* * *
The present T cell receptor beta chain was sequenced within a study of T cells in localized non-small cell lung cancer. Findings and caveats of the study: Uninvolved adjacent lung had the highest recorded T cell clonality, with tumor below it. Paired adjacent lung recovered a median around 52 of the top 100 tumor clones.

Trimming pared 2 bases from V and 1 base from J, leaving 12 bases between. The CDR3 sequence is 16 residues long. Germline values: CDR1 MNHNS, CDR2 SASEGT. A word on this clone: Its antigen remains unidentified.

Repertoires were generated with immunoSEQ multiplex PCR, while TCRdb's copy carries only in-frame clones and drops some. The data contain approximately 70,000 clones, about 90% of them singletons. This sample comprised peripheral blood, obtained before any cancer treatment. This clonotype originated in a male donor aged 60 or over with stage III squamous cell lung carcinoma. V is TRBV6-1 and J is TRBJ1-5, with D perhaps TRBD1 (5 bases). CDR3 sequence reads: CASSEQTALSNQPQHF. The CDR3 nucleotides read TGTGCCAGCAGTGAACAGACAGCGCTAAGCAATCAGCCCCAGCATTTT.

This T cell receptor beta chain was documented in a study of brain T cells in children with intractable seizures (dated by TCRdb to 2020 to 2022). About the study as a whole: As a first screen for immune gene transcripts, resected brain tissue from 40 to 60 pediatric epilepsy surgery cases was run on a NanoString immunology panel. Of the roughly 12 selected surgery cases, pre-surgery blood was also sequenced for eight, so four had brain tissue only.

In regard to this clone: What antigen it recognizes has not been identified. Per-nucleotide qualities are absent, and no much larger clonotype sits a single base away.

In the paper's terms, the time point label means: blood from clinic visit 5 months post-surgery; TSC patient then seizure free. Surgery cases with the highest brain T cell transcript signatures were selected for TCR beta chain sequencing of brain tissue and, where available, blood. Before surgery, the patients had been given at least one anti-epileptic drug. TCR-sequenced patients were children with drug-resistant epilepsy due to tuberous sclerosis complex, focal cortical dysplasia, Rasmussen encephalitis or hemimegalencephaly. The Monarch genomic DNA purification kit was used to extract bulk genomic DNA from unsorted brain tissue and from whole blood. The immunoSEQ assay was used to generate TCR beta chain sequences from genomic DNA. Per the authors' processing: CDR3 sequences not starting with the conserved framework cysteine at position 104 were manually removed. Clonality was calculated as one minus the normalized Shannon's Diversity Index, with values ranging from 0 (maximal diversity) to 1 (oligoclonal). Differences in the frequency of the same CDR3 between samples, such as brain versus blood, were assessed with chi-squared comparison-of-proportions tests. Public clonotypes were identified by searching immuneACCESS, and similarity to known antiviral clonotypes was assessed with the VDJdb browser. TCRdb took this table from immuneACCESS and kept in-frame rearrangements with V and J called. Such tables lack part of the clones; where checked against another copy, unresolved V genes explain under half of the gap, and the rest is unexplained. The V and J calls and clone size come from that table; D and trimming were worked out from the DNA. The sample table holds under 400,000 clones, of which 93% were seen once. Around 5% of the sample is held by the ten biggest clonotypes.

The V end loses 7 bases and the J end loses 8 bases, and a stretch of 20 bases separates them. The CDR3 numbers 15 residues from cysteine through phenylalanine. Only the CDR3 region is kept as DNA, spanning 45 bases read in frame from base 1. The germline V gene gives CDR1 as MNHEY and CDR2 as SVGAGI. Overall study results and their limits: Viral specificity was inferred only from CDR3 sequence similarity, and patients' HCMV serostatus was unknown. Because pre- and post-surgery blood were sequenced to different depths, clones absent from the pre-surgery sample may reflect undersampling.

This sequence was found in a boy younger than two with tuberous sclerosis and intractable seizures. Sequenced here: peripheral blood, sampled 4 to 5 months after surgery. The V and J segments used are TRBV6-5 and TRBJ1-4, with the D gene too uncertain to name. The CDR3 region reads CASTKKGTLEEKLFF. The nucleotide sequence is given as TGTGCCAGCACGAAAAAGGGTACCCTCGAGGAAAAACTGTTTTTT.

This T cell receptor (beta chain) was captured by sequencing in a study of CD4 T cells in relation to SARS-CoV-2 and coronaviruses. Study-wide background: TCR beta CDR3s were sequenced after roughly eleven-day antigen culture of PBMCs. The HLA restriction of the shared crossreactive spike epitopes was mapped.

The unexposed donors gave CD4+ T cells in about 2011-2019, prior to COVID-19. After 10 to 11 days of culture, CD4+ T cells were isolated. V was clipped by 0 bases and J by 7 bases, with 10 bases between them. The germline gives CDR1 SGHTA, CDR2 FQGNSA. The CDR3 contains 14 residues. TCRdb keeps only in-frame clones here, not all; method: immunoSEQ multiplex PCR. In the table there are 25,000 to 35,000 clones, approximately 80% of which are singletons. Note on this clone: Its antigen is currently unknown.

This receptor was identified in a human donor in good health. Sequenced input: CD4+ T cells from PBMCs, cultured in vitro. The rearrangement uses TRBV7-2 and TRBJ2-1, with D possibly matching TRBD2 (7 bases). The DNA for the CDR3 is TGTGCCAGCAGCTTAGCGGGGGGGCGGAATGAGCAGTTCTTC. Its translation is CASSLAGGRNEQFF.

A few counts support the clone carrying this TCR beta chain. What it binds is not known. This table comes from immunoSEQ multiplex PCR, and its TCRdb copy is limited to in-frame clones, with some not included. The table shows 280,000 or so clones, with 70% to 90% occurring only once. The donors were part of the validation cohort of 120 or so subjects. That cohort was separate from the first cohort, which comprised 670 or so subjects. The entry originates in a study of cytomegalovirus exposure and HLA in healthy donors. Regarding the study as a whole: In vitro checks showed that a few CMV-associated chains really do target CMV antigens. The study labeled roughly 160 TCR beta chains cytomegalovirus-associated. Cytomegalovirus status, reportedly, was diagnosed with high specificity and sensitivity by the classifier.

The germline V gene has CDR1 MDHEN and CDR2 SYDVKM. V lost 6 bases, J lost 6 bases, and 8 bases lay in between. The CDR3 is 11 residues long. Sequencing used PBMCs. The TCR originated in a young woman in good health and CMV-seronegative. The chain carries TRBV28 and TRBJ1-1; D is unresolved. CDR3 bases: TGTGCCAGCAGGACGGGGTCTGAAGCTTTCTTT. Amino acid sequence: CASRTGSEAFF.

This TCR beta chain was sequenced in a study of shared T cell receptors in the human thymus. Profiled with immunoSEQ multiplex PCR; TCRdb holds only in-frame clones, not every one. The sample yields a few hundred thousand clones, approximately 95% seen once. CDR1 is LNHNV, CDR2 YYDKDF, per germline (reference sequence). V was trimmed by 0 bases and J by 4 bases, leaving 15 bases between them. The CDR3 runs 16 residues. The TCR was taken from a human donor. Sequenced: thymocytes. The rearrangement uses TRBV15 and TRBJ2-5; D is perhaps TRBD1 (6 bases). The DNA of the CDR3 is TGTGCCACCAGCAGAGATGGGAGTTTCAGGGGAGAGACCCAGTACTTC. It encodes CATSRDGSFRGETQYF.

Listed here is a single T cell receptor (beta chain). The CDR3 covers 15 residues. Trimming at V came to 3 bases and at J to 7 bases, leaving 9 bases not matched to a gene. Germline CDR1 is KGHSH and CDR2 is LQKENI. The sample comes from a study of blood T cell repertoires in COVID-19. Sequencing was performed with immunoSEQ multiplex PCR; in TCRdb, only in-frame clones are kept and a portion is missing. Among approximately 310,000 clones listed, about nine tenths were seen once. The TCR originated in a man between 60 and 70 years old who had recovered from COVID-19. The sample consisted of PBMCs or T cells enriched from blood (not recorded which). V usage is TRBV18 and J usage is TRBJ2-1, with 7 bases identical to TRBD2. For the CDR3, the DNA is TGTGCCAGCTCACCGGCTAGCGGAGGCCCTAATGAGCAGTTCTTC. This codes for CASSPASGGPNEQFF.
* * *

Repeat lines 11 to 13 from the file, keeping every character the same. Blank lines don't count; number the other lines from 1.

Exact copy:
This receptor was identified in a human donor in good health. Sequenced input: CD4+ T cells from PBMCs, cultured in vitro. The rearrangement uses TRBV7-2 and TRBJ2-1, with D possibly matching TRBD2 (7 bases). The DNA for the CDR3 is TGTGCCAGCAGCTTAGCGGGGGGGCGGAATGAGCAGTTCTTC. Its translation is CASSLAGGRNEQFF.

A few counts support the clone carrying this TCR beta chain. What it binds is not known. This table comes from immunoSEQ multiplex PCR, and its TCRdb copy is limited to in-frame clones, with some not included. The table shows 280,000 or so clones, with 70% to 90% occurring only once. The donors were part of the validation cohort of 120 or so subjects. That cohort was separate from the first cohort, which comprised 670 or so subjects. The entry originates in a study of cytomegalovirus exposure and HLA in healthy donors. Regarding the study as a whole: In vitro checks showed that a few CMV-associated chains really do target CMV antigens. The study labeled roughly 160 TCR beta chains cytomegalovirus-associated. Cytomegalovirus status, reportedly, was diagnosed with high specificity and sensitivity by the classifier.

The germline V gene has CDR1 MDHEN and CDR2 SYDVKM. V lost 6 bases, J lost 6 bases, and 8 bases lay in between. The CDR3 is 11 residues long. Sequencing used PBMCs. The TCR originated in a young woman in good health and CMV-seronegative. The chain carries TRBV28 and TRBJ1-1; D is unresolved. CDR3 bases: TGTGCCAGCAGGACGGGGTCTGAAGCTTTCTTT. Amino acid sequence: CASRTGSEAFF.